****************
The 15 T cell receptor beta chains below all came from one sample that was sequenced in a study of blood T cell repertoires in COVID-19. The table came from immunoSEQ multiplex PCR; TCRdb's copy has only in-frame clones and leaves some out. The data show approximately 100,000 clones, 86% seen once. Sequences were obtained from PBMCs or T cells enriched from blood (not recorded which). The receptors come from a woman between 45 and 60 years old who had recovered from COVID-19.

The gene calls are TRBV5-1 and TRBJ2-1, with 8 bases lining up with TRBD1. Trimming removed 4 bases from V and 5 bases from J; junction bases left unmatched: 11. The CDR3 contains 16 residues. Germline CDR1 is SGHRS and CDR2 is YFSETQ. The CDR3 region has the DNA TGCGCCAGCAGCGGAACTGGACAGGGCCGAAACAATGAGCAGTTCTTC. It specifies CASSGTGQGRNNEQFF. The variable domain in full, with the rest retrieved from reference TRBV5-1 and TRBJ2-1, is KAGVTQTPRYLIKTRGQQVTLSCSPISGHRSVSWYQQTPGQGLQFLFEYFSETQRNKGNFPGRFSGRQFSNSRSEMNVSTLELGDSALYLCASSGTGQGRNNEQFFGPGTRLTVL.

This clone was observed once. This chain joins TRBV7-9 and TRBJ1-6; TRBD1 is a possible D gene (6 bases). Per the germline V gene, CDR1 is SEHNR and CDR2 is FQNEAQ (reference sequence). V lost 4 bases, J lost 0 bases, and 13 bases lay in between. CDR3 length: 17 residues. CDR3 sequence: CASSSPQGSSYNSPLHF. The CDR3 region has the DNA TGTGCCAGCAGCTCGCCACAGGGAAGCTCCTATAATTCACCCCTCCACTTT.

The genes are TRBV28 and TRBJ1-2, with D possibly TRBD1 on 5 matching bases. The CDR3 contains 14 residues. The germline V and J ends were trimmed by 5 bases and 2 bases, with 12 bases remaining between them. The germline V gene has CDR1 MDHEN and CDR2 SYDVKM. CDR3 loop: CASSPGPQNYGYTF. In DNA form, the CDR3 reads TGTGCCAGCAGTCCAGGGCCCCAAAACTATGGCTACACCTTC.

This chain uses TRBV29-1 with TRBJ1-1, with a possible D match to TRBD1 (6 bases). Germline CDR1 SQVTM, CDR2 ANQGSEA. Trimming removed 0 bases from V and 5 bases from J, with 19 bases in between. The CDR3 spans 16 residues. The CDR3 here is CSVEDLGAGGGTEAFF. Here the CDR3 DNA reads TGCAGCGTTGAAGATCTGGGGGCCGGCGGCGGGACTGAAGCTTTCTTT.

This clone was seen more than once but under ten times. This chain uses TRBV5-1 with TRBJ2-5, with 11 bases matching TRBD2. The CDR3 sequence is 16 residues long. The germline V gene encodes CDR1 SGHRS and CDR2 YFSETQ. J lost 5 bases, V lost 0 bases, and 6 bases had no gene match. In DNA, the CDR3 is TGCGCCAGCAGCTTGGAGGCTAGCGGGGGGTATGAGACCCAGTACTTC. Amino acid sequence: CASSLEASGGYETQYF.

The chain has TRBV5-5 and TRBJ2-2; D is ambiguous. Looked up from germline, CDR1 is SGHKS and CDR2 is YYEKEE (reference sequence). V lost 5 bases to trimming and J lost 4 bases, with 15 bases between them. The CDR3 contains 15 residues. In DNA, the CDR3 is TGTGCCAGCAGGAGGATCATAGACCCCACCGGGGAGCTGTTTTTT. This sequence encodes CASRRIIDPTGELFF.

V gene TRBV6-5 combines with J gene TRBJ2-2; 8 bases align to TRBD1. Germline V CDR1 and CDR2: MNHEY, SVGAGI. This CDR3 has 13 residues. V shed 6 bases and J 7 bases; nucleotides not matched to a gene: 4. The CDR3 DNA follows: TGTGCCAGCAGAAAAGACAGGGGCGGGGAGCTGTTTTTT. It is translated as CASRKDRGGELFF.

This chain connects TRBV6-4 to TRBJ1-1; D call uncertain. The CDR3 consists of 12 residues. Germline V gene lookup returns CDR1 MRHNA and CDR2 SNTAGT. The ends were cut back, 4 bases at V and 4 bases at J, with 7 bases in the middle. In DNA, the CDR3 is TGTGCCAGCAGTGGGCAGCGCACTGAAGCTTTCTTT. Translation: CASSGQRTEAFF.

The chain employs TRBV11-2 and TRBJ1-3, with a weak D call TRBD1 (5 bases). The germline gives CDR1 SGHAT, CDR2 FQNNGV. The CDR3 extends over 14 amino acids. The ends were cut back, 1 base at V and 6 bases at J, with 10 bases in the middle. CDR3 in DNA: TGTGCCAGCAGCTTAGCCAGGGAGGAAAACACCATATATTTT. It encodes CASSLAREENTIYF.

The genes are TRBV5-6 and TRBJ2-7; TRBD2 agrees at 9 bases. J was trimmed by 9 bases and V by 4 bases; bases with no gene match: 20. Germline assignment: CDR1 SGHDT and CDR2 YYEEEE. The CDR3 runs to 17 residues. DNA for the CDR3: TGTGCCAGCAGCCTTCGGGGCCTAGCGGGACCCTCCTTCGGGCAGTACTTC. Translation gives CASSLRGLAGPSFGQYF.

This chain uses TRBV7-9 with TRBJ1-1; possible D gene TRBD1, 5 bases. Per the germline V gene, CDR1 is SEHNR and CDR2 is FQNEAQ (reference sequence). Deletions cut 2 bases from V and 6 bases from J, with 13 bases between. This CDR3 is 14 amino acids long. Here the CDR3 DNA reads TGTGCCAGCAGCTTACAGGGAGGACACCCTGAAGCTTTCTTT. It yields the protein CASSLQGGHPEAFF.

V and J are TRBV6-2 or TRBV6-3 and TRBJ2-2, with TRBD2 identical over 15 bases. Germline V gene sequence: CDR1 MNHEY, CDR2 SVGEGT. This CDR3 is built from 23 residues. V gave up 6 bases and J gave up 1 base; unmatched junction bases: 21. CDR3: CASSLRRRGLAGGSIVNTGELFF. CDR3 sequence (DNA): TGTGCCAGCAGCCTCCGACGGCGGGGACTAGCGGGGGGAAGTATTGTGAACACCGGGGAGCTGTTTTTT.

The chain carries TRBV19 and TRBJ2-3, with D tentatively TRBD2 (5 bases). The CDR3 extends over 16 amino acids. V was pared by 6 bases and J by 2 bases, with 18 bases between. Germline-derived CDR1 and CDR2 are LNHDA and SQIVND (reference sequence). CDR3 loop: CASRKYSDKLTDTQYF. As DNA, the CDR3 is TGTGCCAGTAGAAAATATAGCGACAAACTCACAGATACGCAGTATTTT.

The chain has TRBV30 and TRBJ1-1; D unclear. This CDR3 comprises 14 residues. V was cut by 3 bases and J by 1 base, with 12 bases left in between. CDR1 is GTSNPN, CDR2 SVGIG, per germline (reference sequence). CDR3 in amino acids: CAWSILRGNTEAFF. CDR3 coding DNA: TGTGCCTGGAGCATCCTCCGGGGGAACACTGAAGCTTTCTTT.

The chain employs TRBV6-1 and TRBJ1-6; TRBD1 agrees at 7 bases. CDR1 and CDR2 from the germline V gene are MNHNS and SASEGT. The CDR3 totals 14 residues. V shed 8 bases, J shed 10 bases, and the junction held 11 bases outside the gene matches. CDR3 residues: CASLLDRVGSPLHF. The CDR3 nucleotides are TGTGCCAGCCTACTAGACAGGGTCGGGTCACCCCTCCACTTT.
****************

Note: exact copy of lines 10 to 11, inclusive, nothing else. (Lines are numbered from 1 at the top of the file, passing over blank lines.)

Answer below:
The chain employs TRBV11-2 and TRBJ1-3, with a weak D call TRBD1 (5 bases). The germline gives CDR1 SGHAT, CDR2 FQNNGV. The CDR3 extends over 14 amino acids. The ends were cut back, 1 base at V and 6 bases at J, with 10 bases in the middle. CDR3 in DNA: TGTGCCAGCAGCTTAGCCAGGGAGGAAAACACCATATATTTT. It encodes CASSLAREENTIYF.

The genes are TRBV5-6 and TRBJ2-7; TRBD2 agrees at 9 bases. J was trimmed by 9 bases and V by 4 bases; bases with no gene match: 20. Germline assignment: CDR1 SGHDT and CDR2 YYEEEE. The CDR3 runs to 17 residues. DNA for the CDR3: TGTGCCAGCAGCCTTCGGGGCCTAGCGGGACCCTCCTTCGGGCAGTACTTC. Translation gives CASSLRGLAGPSFGQYF.